Monday, October 17, 2005

VIA JUAN COLE'S POST TODAY, I came across this article by Massoud A. Derhally, in ITP Business, an Arabian English-language business magazine. Derhally quotes a number of sources (Prof. Cole among them) to support the conclusion that Saturday's referendum is not likely to end the insurgency or bring democracy to Iraq unless and until a number of other significant issues are addressed.

Federalism, in particular, has emerged as the key issue, because it permits Kurds to effectively run a secular system and allows the Shiites to discuss how issues of religious law will apply to civil life within their areas.

"Federalism is the key issue because it is the one that most concerns the Sunnis. That is not necessarily the primary concern of Shiites and Kurds. But it is the concern of those who thought the constitution might be a way of tying in the Sunnis and taking some of the heat out of the insurgency," explains [Neil] Partrick [of the Economist Intelligence Unit].
To some extent, Sunnis have accepted that there will be a highly independent entity called Kurdistan, but the idea that the Shiites are inclined to break away from Iraq themselves has caused real worries. "The constitution allows that as a possibility and it's aggravated the fears that the Sunnis have about whether this constitution can be another step on the road towards weakening the entity formally known as Iraq," explains Partrick.
If "the constitution is adopted on 15 October and a government is elected by 15 December without a strong political agreement underpinning its legitimacy, descent into civil war and disintegration, with mass expulsions in areas of mixed population, could well become a reality," the ICG [International Crisis Group] report said.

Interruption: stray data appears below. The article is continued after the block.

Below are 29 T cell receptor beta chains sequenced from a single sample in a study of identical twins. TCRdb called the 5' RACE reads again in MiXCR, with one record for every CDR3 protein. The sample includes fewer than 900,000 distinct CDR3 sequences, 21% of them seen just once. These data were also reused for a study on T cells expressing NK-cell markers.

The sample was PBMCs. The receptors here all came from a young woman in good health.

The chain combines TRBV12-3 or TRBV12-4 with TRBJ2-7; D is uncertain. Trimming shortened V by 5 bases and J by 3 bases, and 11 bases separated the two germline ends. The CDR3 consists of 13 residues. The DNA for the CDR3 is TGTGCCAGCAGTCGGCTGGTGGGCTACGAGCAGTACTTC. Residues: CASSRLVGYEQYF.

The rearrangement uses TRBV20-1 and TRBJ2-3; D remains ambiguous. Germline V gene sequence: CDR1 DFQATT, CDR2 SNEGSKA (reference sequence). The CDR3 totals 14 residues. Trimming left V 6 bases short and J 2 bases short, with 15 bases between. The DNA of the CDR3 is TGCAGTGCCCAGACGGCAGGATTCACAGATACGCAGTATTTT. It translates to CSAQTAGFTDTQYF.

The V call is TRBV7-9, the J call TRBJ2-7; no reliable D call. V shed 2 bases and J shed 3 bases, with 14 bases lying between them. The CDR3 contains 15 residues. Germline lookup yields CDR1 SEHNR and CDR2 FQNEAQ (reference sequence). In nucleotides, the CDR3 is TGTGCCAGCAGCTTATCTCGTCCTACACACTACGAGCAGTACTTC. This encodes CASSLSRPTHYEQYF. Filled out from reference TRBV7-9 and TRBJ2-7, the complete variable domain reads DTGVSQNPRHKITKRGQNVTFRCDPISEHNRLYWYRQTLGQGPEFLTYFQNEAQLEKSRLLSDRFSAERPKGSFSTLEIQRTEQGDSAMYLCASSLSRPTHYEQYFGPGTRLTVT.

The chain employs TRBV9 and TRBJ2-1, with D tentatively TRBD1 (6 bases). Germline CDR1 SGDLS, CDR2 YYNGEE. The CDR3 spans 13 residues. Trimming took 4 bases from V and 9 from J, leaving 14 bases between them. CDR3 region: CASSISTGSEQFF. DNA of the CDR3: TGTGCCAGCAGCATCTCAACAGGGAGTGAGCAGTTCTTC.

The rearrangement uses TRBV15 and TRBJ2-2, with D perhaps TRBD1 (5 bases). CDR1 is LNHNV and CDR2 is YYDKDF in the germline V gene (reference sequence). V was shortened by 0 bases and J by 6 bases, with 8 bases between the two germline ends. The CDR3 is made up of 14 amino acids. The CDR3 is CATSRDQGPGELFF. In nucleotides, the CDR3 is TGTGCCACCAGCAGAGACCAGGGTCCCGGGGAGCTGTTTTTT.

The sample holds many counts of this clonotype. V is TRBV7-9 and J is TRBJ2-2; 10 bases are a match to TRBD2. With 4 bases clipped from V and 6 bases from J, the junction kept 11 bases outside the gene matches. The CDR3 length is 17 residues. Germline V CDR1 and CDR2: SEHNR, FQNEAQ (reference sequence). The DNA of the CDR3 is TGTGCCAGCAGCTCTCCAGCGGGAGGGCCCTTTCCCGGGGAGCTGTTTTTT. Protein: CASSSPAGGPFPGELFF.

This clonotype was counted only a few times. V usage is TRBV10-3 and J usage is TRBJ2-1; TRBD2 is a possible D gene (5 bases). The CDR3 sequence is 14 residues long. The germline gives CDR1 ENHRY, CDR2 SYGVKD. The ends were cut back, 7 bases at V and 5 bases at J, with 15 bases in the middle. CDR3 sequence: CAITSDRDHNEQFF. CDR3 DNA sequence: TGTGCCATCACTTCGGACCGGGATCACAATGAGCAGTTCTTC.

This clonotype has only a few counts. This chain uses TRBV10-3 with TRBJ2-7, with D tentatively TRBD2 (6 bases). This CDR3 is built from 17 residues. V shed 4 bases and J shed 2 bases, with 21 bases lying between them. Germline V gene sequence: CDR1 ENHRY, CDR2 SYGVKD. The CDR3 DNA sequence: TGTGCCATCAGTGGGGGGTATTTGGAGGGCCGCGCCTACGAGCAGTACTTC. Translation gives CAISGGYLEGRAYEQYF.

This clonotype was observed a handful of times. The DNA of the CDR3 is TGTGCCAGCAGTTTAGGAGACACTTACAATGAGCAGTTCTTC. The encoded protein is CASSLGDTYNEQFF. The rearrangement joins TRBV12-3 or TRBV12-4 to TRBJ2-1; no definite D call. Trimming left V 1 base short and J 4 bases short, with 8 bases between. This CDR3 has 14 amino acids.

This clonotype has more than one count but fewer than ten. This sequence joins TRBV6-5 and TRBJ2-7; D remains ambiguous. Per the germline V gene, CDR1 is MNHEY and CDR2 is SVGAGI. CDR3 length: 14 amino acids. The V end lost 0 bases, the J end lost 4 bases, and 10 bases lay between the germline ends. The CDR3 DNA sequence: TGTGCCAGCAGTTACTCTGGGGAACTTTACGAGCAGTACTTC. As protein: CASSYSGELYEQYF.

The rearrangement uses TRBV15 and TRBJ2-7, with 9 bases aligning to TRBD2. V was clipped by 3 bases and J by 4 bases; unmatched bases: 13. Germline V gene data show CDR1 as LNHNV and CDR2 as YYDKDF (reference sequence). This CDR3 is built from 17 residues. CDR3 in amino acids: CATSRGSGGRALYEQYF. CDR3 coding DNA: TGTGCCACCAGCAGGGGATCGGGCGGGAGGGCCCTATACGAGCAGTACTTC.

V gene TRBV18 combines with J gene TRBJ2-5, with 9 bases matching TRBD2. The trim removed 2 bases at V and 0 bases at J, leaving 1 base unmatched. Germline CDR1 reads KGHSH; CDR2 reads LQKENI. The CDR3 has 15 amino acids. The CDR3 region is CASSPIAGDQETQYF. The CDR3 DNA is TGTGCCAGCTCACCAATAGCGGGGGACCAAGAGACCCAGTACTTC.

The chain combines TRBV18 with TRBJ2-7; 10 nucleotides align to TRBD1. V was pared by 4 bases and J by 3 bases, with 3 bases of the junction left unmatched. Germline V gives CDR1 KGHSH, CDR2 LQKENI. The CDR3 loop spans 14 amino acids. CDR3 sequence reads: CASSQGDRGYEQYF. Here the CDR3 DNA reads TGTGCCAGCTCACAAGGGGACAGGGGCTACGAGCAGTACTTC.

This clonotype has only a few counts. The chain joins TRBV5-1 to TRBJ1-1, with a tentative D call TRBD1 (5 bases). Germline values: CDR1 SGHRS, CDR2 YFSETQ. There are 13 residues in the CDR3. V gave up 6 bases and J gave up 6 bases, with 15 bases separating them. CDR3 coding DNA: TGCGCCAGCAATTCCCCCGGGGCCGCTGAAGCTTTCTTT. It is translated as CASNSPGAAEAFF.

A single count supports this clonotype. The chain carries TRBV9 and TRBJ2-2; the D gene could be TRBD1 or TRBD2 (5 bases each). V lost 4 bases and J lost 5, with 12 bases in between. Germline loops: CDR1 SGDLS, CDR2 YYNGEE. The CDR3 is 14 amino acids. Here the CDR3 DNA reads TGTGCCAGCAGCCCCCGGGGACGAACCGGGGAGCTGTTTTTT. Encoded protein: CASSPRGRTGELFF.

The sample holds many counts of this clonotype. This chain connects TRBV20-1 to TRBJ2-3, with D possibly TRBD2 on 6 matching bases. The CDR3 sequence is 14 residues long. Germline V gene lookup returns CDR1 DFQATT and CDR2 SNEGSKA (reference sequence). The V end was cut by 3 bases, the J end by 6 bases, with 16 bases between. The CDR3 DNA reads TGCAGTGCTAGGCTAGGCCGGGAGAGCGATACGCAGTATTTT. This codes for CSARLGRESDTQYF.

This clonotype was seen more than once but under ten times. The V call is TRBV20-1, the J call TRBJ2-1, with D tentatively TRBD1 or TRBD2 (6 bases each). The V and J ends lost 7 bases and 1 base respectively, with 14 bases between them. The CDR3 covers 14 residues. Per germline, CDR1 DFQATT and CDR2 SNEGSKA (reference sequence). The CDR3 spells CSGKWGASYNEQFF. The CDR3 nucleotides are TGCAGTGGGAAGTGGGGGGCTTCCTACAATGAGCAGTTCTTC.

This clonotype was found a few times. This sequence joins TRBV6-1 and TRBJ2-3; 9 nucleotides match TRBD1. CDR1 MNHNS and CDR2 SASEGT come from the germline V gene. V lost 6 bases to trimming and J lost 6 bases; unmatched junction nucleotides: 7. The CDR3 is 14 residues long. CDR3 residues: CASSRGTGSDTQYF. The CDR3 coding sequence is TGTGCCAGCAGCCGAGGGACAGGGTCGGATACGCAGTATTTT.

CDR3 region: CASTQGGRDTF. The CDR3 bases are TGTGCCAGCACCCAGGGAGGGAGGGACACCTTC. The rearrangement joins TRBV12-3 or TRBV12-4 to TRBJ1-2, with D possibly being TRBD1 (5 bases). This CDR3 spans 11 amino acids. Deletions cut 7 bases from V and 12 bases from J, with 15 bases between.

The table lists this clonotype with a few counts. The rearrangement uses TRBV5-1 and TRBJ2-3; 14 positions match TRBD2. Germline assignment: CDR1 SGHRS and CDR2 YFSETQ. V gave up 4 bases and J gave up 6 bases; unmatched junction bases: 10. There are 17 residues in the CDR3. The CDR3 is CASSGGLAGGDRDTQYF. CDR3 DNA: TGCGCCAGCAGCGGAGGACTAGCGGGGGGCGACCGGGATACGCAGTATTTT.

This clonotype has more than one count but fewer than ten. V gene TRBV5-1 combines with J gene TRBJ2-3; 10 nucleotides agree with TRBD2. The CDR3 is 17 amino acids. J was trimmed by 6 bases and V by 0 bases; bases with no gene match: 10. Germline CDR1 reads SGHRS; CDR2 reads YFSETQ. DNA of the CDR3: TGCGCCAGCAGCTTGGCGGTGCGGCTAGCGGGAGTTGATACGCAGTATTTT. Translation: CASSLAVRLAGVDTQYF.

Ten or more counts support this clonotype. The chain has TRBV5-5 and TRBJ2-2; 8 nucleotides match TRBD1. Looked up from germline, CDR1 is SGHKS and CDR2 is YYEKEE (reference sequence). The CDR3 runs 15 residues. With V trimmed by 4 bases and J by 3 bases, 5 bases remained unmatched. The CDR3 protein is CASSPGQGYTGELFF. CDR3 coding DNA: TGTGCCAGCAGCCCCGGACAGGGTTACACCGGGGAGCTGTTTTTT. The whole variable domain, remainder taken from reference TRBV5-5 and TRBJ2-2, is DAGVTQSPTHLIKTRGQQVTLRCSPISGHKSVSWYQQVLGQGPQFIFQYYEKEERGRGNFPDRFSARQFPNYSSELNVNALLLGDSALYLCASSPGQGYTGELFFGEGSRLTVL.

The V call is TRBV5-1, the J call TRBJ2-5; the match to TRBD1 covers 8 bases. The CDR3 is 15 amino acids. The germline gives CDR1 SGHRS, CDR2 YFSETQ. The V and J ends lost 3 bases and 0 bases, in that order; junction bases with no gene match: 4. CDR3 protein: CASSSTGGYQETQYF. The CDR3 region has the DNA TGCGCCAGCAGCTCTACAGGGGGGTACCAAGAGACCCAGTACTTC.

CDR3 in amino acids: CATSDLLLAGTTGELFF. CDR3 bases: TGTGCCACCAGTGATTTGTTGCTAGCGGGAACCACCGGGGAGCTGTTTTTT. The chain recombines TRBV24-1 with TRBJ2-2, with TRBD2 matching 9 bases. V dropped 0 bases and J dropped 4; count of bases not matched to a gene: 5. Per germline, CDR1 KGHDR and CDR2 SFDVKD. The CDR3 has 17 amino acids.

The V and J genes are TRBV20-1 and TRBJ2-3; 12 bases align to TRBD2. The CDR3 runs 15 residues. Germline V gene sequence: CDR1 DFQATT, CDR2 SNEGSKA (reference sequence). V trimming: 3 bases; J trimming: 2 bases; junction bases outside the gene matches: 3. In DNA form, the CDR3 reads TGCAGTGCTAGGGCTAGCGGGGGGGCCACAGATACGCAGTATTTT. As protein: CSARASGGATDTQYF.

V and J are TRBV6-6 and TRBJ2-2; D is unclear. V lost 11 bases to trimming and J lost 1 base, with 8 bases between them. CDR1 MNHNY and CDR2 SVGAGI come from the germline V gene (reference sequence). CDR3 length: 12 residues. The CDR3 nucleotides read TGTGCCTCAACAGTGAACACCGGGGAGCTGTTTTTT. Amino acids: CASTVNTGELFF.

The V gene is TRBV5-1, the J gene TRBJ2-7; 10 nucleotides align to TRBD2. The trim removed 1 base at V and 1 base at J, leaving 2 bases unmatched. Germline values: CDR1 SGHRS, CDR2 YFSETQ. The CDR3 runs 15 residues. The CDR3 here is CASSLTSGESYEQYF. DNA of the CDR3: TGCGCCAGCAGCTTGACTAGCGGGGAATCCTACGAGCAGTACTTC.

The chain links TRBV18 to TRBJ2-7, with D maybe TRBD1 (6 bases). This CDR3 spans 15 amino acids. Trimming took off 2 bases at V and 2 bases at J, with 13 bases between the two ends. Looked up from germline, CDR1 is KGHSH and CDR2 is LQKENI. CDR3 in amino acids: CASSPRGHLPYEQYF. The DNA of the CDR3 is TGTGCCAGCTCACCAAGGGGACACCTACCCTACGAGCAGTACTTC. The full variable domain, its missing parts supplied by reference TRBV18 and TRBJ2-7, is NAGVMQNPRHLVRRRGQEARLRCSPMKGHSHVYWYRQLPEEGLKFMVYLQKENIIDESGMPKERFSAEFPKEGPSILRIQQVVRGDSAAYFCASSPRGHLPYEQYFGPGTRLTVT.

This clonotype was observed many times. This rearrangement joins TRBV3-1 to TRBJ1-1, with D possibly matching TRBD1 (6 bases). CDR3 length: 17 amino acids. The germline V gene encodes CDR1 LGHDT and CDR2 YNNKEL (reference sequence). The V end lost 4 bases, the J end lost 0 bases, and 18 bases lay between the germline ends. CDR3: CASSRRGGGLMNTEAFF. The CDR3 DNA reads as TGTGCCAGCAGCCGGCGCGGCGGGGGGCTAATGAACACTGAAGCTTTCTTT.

As was the case in the run up to drafting of the constitution in August, Washington's ambassador in Iraq, Zalmay Khalilzad and other US officials have tried to shore up support for the referendum in Iraq, by pressuring or coercing the country's neighbouring countries into supporting the political process.

Arab support has largely been lacking and it remains to be seen whether Washington's pressure will have an impact on the country's future political landscape -- given that the majority view in the region is that Iraq is a country in a state of disintegration and there will be a weak central government.

"The United States has a strong interest in seeing the constitution -- any constitution -- ratified, and will do anything within its power to see that happen," says William Beeman, a professor at Brown University. "This has nothing to do with the welfare of the Iraqi people -- it is for the benefit of [US president] George W. Bush, who is in trouble at home."

Gregory Gause of the University of Vermont agrees. "I think that American diplomacy is all about getting the constitution approved. I think that the constitution, as it is written, will bring about a very decentralised, weak Iraqi regime with de facto Kurdish independence and, perhaps, a similar regional government in the south. But right now, Washington is focused on getting it approved," he says.

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